The Bureau of Labor Statistics recently released a compilation of national data about women in the workforce. But buried in the nearly one hundred pages of data are some nuggets of pure gold for policy wonks.
In general, the data is trending positive. There are more women in the labor force than in decades past, and the wage gap is smaller than it was 40 years ago. But most of the numbers continue to demonstrate persistent inequalities in the workforce. Here are a few highlights:
- Overall, women are more likely to work in financial sectors and education and health services, and less likely to work in construction, manufacturing and transportation. Washington women, compared to women nationally, are more equitably represented in construction, utilities, and transportation and warehousing. However, they are less so in other sectors, including information, dentist’s offices, and health and personal care stores.[i]
- Nationally, women are less likely to be self-employed, 5.2% of women versus 7.6% of men in nonagricultural industries. However, there is a greater proportion of women among the self-employed today than 35 years ago – 38% in 2010 versus 27% in 1976. This is certainly progress, but at this pace it may take until 2025 to see a more equitable gender split between the self-employed.
- Although women hold about half of U.S. jobs, they are still more likely to live in poverty than men. Across the U.S., 7.5% of women are among the working-poor, compared with 6.6% of men. Poverty rates are highest among younger workers – 17% of women and 12% of men aged 16-24 live below the poverty level. People of color are also more likely to be working-poor. For Black workers aged 16-64, 14.5% of women and 10% of men have earnings below the poverty level.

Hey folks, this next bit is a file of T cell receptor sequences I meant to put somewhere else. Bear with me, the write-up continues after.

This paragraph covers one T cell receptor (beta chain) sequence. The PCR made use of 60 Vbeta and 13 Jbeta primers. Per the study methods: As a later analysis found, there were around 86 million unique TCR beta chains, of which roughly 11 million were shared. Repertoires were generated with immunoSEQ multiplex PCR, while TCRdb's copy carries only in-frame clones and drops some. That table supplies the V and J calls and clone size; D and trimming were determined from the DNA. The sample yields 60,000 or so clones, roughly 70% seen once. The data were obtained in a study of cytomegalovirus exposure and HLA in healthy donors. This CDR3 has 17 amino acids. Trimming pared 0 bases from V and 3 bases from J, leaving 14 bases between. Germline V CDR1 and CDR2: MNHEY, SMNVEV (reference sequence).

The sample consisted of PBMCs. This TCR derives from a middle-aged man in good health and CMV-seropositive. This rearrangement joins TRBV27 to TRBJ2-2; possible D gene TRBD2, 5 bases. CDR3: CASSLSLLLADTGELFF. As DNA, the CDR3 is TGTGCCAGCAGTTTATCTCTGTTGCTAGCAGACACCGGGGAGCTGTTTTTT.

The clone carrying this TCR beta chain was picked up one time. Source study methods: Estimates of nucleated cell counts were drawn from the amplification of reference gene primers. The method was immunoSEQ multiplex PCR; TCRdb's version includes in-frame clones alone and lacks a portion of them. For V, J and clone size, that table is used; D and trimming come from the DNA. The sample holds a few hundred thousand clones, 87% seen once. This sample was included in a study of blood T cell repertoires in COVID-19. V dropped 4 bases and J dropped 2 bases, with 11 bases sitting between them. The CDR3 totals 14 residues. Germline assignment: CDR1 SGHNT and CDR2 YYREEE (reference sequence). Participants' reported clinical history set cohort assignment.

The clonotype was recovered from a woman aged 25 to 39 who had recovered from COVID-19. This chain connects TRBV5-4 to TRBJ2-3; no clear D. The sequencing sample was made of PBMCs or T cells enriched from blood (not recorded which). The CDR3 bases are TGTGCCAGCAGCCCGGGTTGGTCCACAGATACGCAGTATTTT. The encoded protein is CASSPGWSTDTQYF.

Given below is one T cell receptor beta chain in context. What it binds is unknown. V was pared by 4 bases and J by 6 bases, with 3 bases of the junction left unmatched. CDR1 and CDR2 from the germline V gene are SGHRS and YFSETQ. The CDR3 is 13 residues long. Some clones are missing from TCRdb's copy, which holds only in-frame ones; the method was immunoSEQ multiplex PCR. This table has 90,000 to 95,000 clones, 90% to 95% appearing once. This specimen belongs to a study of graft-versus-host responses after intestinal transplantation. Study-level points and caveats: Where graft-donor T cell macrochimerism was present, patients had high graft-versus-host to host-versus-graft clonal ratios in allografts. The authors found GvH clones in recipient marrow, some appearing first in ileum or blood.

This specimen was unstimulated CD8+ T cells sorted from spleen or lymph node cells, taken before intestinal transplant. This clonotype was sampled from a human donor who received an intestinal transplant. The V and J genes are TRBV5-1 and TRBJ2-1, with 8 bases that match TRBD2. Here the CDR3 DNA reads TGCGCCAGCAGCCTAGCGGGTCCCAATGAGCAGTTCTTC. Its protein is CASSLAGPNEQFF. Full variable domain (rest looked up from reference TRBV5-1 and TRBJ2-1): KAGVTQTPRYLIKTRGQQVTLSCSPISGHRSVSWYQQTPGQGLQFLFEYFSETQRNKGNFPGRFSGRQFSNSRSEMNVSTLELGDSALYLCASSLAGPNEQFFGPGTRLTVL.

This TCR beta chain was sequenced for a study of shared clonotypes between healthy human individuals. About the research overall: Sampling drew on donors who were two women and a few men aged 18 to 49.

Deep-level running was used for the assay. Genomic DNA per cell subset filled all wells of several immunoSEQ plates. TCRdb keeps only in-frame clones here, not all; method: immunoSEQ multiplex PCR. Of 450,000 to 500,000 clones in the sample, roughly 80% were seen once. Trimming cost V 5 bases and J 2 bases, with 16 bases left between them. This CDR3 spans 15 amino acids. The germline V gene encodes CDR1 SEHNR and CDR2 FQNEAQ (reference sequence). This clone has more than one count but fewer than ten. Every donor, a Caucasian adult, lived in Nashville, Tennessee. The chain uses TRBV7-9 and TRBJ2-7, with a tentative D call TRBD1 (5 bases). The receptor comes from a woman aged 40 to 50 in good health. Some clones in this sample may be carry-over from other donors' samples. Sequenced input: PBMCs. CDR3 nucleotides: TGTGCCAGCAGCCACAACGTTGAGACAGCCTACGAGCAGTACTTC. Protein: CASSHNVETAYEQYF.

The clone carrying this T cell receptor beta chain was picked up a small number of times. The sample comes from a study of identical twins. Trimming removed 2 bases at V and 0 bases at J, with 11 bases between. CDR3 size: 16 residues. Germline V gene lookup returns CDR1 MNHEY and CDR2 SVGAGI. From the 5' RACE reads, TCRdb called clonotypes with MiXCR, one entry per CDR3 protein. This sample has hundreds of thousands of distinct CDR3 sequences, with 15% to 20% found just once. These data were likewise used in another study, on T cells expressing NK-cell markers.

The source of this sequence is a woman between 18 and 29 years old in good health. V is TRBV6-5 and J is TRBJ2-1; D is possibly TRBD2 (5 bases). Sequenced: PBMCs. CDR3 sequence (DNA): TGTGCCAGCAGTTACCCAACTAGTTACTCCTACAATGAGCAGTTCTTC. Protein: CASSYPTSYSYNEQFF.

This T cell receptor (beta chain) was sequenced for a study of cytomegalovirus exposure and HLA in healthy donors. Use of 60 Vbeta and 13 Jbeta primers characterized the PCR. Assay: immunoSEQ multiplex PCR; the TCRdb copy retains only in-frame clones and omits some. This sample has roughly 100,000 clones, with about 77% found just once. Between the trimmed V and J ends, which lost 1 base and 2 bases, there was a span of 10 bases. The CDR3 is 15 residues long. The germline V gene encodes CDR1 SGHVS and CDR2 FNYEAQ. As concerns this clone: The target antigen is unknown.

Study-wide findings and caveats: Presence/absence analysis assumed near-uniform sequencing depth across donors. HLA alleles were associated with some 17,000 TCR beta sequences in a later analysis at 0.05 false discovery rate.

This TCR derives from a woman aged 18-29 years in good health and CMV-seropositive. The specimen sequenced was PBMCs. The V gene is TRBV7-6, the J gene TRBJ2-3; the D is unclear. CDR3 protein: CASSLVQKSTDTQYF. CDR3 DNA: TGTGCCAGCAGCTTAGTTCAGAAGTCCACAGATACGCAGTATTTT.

While progress for women in the labor force is evident, it’s also clear that workplaces are becoming less equitable in certain industries.
Further, the data show women are more concentrated in low-wage sectors – a factor in the increased rate of poverty among working women. As the economy slowly begins to turn around, now is the time for policymakers to accelerate positive changes in labor force standards.
Policies that protect workers are vital in good and bad economic times, but are often most effective in providing a safety net when the economy goes bad. Ensuring workplace equality for all workers will likely offer essential protections to women and their families the next time the economy heads south.
[i] Washington data from U.S. Census Bureau, Quarterly Workforce Indications, 4 quarter average 2010 Q1-Q4. National data from Bureau of Labor Statistics, “Women in the Labor Force: A Databook,” Table 14.
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